Folklore Told Through Modern Rugs by Jaime Hayon
Artist Jaime Hayon has collaborated with the Italian carpet manufacturer, Nodus, on a series of rugs that depict Japanese and Afghan folklore with a modernized twist. These artistic rugs are playful, colorful, and tell beautiful stories. Let’s explore the collection.
History of Jaime Hayon
Jaime Hayon is a Spanish artist and designer, born in Madrid in 1974. He has a degree in industrial design. From 1997 to 2003, he directed the design department at Fabrica, but left his position there to fully dedicate his time to his art. Currently based in Valencia, Spain, his studio “Hayon Studio” was formed in 2001. He creates luxury home goods such as furniture and lighting fixtures, as well as creating complete interiors for places like museums, hotels, and restaurants. In addition to his home base of Valencia, he also works in Barcelona and Treviso, Italy.
Hayon is well known in the art and design world. He has a wide client base of well known names including Swarovski, B.D. Barcelona, Fritz Hansen, Baccarat, and many more. He has won plenty of prestigious awards, including being named one of the most creative icons by Times magazine, earning a spot on Wallpaper Magazine’s “Top 100” List, and receiving the Elle Decoration International Design Award multiple times. His pieces are part of the selections of many collectors worldwide, as well as in London‘s Design Museum, Centre Pompidou, Gallery Thomas in Munich, and many others.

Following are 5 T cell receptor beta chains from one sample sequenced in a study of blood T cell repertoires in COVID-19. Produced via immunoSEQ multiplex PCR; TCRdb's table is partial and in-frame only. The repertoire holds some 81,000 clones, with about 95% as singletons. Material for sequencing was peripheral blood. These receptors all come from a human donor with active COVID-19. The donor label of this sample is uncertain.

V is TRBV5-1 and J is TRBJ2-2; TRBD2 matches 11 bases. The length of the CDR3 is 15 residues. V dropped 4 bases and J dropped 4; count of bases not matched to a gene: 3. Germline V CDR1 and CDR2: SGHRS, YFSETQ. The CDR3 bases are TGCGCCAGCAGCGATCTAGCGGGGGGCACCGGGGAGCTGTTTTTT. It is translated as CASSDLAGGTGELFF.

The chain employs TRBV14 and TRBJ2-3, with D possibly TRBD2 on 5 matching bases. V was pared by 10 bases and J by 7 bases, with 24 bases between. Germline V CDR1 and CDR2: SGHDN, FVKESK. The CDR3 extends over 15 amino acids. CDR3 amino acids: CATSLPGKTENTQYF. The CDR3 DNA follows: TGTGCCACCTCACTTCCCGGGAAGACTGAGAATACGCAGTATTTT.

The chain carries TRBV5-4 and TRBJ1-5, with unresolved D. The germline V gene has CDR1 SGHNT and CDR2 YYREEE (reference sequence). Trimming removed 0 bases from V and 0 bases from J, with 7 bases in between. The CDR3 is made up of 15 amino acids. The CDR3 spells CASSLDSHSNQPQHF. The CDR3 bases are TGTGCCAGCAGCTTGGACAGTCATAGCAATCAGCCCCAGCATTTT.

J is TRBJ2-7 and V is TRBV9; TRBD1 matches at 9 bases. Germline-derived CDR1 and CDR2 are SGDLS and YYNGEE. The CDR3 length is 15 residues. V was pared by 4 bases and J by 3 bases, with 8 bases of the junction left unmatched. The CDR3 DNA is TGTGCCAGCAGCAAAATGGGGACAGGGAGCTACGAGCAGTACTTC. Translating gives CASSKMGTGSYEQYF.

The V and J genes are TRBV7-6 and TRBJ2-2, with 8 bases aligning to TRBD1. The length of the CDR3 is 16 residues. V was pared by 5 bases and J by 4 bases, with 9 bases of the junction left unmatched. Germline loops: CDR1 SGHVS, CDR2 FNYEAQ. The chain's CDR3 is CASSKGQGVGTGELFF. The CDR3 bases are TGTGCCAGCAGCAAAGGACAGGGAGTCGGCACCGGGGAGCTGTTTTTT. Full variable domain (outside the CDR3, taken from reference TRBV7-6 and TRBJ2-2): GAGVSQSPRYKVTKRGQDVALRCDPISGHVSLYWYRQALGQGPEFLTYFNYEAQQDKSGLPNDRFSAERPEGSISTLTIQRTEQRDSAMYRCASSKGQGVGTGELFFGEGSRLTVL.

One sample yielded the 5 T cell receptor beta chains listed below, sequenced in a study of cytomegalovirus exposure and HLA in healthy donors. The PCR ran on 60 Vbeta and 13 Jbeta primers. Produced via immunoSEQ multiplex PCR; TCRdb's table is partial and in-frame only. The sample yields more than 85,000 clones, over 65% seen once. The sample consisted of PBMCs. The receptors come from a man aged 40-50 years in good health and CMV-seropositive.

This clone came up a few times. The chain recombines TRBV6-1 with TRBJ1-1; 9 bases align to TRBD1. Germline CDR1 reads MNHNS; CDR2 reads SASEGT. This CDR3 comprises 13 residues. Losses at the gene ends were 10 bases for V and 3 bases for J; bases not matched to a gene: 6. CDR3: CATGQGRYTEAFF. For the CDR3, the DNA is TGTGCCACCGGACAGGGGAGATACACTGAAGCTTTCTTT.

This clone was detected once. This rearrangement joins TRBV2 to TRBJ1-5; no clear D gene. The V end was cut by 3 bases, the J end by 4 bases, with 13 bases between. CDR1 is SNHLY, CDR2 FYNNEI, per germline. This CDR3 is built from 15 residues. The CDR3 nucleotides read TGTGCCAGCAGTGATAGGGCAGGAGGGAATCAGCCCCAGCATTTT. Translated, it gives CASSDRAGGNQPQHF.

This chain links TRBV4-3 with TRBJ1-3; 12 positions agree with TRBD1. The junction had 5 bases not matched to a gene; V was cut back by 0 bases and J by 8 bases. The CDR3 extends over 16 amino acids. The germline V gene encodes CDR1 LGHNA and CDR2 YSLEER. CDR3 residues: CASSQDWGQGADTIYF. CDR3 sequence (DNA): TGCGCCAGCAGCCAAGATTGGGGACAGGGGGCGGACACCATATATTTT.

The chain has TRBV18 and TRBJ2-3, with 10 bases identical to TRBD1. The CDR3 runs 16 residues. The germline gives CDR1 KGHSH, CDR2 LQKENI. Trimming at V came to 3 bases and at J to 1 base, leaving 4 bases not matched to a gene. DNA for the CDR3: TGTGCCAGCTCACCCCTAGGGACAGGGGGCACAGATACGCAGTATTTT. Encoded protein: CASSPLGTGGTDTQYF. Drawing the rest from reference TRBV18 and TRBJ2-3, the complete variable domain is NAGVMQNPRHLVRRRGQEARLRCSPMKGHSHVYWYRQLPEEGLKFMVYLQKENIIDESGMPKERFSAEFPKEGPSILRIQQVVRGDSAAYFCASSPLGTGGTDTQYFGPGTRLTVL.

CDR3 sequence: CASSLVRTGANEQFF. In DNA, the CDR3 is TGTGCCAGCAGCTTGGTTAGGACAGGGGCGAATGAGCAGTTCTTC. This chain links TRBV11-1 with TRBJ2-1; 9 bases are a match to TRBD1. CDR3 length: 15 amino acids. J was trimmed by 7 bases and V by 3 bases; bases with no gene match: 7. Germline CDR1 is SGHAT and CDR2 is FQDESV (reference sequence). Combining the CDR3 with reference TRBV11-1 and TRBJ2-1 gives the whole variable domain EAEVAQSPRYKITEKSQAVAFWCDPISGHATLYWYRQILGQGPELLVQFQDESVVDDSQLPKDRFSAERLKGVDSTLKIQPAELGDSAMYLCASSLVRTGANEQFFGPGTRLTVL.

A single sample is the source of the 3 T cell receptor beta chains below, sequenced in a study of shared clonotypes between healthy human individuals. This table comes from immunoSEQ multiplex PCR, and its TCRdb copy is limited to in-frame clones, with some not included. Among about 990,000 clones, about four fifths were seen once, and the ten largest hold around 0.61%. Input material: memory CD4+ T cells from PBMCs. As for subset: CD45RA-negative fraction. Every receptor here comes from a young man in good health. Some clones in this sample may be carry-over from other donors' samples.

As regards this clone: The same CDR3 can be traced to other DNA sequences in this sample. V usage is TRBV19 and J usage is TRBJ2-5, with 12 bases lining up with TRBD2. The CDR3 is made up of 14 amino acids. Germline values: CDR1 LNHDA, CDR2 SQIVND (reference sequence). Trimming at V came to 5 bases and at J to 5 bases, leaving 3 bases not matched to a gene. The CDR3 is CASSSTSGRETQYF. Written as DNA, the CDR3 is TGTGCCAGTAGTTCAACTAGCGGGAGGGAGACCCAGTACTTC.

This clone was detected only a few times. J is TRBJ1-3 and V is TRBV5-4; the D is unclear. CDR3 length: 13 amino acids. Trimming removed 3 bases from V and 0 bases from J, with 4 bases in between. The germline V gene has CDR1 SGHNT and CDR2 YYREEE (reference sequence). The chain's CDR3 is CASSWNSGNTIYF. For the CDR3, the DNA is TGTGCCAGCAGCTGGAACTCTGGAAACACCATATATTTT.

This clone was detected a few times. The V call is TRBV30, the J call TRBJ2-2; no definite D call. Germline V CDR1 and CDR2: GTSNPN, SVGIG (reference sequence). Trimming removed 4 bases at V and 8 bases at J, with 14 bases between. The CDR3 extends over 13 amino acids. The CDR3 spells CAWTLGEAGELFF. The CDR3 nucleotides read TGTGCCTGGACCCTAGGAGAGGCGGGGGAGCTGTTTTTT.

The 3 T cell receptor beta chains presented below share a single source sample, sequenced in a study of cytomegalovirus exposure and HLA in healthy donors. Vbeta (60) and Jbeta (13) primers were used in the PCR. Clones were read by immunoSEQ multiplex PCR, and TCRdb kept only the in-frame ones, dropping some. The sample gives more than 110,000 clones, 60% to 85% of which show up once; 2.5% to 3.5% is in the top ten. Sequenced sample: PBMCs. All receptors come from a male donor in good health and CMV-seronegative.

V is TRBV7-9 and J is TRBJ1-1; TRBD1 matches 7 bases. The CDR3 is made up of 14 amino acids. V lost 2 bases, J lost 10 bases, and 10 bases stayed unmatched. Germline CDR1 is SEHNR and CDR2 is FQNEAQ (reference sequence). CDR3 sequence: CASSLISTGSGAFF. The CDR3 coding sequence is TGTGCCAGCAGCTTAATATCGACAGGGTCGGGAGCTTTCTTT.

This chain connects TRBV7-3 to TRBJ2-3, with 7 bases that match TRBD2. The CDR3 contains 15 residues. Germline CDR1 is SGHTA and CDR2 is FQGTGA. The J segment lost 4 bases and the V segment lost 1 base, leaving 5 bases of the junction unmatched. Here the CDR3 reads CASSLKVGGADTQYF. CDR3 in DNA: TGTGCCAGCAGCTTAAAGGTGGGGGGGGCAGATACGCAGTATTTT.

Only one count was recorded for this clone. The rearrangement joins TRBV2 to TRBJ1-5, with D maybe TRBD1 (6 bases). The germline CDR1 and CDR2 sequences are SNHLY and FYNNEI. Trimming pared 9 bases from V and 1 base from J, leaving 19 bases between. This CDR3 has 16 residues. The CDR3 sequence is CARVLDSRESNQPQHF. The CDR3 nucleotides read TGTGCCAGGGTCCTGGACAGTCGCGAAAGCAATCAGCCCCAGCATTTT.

Folklore Rugs by Jaime Hayon
Collaborating with luxury rug manufacturer Nodus, Jamie Hayon designed two stunning tapestry rugs. One rug is called “Afghan Folklore” and the other “Japanese Folklore”, each representing traditional stories from those countries. The decorative designs are colorful and eclectic, and at first glance may seem hard to understand. However, the drawings and designs pictured on the rugs are all motifs, characters, or allegorical elements from the stories. They are designed using tribal elements from these societies to convey the local heritage and belief systems.
These whimsical, bright tapestry rugs are meant to convey the bright and colorful history and society of the people they are about. In his Afghan piece specifically, Hayon notes that the Afghan artists themselves have a very special weaving technique and history. He tried to emulate this in his own work, using sharp detail and care in each and every thread.